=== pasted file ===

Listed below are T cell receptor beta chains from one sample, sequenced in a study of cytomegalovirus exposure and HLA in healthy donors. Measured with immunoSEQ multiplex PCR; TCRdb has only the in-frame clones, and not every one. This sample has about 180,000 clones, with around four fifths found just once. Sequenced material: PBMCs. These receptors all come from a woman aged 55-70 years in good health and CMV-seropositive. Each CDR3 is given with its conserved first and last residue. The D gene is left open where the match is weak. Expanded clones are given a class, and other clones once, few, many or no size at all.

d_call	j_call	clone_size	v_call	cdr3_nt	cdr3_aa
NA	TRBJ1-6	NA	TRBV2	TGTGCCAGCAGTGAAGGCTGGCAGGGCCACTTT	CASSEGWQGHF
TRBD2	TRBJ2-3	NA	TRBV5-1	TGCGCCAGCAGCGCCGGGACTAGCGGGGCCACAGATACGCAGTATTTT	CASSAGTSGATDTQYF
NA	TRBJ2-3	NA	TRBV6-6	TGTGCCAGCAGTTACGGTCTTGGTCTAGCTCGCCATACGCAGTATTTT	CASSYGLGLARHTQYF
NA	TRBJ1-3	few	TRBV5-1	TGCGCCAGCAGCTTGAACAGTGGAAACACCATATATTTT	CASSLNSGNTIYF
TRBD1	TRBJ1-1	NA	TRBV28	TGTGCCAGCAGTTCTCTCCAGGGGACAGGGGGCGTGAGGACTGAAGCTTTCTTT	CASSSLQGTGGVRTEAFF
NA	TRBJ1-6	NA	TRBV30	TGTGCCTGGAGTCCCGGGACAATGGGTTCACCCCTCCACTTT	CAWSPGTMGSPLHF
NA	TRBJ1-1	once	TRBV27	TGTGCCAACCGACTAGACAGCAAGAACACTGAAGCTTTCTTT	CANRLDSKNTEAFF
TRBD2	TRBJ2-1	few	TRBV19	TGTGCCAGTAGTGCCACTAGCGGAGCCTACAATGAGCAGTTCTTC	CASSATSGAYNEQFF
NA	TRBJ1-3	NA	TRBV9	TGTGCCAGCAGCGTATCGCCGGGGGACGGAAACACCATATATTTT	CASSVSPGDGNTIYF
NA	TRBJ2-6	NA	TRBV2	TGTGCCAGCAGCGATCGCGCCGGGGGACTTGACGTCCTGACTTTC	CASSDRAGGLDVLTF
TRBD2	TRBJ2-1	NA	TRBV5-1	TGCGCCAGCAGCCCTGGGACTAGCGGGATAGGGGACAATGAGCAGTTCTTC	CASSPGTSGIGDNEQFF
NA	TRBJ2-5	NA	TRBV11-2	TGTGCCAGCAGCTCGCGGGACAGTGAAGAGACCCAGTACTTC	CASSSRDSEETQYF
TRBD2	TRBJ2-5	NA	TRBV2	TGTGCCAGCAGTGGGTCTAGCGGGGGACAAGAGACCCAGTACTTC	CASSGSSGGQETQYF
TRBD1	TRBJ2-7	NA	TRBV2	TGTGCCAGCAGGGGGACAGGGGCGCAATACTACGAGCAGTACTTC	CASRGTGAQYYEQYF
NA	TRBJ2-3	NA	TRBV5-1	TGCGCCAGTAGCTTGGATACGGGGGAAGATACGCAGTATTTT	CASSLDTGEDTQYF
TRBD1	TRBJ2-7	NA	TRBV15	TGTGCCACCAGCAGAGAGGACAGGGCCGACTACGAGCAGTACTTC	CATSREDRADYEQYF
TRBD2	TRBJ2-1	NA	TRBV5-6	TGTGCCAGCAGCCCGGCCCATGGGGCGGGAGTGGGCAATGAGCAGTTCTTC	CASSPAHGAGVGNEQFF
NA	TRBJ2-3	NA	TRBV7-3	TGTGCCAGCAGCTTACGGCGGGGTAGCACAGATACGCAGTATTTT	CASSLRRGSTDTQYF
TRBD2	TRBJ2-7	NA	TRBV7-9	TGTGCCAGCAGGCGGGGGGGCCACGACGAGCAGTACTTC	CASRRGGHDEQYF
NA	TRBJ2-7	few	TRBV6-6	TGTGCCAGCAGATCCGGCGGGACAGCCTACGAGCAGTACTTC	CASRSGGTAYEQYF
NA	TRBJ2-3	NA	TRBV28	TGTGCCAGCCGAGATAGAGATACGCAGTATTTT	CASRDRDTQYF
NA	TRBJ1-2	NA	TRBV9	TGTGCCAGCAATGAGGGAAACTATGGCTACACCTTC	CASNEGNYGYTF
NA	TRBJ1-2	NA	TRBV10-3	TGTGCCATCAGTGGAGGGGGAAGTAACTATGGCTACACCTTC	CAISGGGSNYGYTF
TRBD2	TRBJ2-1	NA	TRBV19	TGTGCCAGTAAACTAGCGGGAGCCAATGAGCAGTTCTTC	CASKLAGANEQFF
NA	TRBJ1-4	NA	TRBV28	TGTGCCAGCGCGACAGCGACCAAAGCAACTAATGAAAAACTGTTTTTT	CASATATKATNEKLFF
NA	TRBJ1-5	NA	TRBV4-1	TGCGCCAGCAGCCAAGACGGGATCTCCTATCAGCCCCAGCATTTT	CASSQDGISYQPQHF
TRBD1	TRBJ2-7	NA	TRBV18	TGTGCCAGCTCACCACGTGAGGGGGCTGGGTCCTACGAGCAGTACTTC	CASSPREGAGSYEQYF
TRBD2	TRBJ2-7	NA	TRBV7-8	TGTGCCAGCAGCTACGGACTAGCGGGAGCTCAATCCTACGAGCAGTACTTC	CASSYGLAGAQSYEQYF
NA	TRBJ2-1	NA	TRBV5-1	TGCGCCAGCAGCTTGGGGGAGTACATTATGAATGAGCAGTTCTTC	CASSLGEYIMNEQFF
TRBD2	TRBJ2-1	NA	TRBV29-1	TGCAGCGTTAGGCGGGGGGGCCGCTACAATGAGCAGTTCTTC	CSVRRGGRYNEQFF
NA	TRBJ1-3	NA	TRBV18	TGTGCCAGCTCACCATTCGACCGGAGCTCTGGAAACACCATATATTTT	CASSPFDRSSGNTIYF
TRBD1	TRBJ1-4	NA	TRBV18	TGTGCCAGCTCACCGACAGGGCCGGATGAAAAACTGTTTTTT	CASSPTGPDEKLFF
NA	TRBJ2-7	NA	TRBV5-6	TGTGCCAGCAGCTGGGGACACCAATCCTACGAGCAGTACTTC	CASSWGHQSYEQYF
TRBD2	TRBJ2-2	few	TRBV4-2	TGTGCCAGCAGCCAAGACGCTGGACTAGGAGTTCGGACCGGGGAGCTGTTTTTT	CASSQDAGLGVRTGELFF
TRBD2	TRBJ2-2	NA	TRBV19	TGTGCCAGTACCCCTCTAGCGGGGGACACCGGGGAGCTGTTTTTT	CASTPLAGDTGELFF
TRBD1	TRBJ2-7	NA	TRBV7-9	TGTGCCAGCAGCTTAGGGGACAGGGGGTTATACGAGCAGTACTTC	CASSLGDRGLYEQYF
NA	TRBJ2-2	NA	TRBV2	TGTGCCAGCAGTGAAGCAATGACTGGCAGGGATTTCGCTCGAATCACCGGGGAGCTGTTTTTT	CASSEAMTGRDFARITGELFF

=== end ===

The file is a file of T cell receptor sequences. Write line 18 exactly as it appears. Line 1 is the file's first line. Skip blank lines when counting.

TRBD1	TRBJ2-7	NA	TRBV15	TGTGCCACCAGCAGAGAGGACAGGGCCGACTACGAGCAGTACTTC	CATSREDRADYEQYF